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Climate Change A Likely Culprit In Coqui Frog's Altered Calls
2014-04-16 12:04:30

By Stuart Wolpert, University of California - Los Angeles Changes in the Puerto Rican climate over the past three decades have caused small but significant changes to the coqui frog, the territory's national animal. UCLA biologists have found that not only have male coquis become smaller, but their mating call has also become shorter and higher pitched. Authored by Peter Narins, UCLA distinguished professor of integrative biology and physiology and of ecology and evolutionary biology,...

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2006-05-17 07:32:10

HILO, Hawaii -- The state has allocated $4.9 million to fight invasive species including coqui frogs, the amphibian accused of threatening Hawaii's fragile ecosystem and disrupting the sleep of island residents. The funding sets aside more than $2.9 million to hire 58 additional inspectors at Hawaii's airports and harbors to help spot nonnative species before they enter the islands. The funds will boost the state's inspection staff by more than 75 percent. Lawmakers allocated another $2...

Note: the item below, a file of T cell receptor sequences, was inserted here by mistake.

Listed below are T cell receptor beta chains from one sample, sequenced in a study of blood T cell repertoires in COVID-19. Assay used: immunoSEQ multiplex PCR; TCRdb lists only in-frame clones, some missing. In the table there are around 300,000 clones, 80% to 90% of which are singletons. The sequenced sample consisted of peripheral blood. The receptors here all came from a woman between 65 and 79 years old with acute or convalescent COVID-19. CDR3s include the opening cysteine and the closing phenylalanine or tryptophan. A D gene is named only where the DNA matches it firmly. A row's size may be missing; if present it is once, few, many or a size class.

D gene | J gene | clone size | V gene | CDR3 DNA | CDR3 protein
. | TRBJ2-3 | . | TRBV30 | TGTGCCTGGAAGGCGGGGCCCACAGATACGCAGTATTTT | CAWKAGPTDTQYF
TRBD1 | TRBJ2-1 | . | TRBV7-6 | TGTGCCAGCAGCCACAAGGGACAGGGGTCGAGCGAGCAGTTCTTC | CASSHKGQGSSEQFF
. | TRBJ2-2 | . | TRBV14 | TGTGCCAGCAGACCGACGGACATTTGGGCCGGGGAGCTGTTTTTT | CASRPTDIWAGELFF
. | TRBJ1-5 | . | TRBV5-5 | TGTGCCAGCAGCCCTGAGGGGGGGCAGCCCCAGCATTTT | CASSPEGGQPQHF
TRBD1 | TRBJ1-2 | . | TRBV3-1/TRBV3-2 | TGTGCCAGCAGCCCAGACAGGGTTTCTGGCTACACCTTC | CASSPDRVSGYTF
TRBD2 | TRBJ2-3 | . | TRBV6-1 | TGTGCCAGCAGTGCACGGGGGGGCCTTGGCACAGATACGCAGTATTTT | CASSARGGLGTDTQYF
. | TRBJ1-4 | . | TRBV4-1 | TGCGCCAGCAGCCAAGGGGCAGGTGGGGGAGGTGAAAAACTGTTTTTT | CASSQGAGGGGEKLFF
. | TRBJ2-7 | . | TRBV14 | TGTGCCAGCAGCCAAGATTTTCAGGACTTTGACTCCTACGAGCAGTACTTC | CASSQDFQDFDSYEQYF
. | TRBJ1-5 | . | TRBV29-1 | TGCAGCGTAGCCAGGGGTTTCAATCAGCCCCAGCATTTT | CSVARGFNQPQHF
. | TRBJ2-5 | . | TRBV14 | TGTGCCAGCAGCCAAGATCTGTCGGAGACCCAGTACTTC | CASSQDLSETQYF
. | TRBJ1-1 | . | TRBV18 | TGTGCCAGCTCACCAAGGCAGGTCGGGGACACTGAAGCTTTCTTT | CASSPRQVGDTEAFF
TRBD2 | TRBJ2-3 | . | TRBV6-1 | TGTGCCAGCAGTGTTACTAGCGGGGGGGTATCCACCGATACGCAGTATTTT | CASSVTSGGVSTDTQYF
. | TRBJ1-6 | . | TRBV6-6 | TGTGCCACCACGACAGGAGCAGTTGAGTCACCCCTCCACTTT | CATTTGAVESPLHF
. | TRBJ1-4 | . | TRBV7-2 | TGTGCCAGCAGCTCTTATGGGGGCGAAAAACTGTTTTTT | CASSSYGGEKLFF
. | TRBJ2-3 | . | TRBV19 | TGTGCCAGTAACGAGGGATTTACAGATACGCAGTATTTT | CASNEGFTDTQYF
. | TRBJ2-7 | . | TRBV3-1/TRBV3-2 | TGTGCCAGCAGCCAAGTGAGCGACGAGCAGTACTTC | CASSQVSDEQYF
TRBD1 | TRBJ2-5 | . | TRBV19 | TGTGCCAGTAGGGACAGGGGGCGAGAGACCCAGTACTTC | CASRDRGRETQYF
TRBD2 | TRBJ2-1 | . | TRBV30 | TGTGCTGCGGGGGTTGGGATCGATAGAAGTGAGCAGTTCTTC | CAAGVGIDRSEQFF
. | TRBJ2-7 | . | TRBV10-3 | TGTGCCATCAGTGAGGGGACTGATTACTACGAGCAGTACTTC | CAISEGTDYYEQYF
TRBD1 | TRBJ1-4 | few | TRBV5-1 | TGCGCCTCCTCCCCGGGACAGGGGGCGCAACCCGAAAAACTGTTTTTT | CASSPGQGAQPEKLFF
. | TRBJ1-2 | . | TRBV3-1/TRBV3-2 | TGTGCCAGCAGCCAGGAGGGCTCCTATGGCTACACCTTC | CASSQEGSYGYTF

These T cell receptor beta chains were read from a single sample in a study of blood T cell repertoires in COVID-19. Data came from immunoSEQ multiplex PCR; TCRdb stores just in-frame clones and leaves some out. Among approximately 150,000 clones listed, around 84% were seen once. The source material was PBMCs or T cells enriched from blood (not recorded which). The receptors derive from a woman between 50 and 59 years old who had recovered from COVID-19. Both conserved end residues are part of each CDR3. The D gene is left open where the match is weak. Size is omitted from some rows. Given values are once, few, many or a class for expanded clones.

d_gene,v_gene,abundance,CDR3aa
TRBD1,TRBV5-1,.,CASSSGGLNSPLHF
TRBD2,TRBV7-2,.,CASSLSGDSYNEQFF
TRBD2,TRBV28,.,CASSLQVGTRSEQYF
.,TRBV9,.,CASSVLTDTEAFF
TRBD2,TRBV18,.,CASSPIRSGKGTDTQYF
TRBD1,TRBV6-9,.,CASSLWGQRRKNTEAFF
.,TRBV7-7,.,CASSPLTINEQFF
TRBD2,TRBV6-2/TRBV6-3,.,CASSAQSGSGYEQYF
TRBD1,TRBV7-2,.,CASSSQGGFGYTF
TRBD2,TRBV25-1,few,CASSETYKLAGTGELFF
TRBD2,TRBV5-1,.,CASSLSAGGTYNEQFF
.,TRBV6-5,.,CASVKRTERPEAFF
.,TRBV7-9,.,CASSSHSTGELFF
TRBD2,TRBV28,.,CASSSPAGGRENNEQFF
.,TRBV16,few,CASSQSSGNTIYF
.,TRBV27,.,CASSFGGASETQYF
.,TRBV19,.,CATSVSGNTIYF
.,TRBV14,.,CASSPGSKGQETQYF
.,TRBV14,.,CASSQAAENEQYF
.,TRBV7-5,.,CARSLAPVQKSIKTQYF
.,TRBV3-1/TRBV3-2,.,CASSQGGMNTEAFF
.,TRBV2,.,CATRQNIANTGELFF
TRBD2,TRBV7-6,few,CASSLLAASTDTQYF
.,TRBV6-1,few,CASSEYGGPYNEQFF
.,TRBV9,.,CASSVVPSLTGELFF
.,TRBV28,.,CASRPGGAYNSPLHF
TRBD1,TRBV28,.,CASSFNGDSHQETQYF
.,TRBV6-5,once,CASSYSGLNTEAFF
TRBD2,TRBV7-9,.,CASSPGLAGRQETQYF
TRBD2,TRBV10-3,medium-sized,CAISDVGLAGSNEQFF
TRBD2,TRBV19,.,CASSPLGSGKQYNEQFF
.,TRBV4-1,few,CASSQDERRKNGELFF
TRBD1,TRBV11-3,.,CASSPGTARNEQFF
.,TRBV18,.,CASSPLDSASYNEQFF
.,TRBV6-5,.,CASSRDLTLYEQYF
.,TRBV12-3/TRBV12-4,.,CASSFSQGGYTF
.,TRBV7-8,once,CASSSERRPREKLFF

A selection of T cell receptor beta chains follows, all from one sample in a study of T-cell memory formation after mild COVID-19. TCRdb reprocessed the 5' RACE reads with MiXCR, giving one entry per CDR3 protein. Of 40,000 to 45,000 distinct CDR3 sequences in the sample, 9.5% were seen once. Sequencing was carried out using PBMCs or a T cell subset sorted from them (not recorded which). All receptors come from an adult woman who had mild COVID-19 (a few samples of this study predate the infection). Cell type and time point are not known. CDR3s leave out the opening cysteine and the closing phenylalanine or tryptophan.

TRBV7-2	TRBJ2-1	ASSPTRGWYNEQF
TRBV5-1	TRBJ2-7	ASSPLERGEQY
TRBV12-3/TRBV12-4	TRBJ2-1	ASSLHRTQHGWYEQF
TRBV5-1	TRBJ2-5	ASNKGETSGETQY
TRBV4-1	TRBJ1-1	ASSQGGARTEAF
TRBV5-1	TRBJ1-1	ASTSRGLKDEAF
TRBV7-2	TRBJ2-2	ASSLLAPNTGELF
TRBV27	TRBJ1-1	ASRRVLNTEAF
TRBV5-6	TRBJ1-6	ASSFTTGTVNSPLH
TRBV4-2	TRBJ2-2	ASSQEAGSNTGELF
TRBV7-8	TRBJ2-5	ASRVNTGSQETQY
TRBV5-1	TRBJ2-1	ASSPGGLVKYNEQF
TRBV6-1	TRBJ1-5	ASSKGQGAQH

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2005-07-15 09:33:31

SCHOFIELD BARRACKS, Hawaii -- It's hard to imagine a tiny, 2-inch frog could cause so much harm. Beloved in its native Puerto Rico, the coqui frog has become a menace in Hawaii, where it suddenly appeared in the 1990s. With no natural predators, such as snakes, to keep their numbers under control, the frogs and their loud "ko-KEE" mating calls have multiplied exponentially - causing headaches for homeowners. Some believe the noisy amphibians could also cause serious damage to Hawaii's...


Word of the Day
tessitura
  • The prevailing range of a vocal or instrumental part, within which most of the tones lie.
This word is Italian in origin and comes from the Latin 'textura,' web, structure.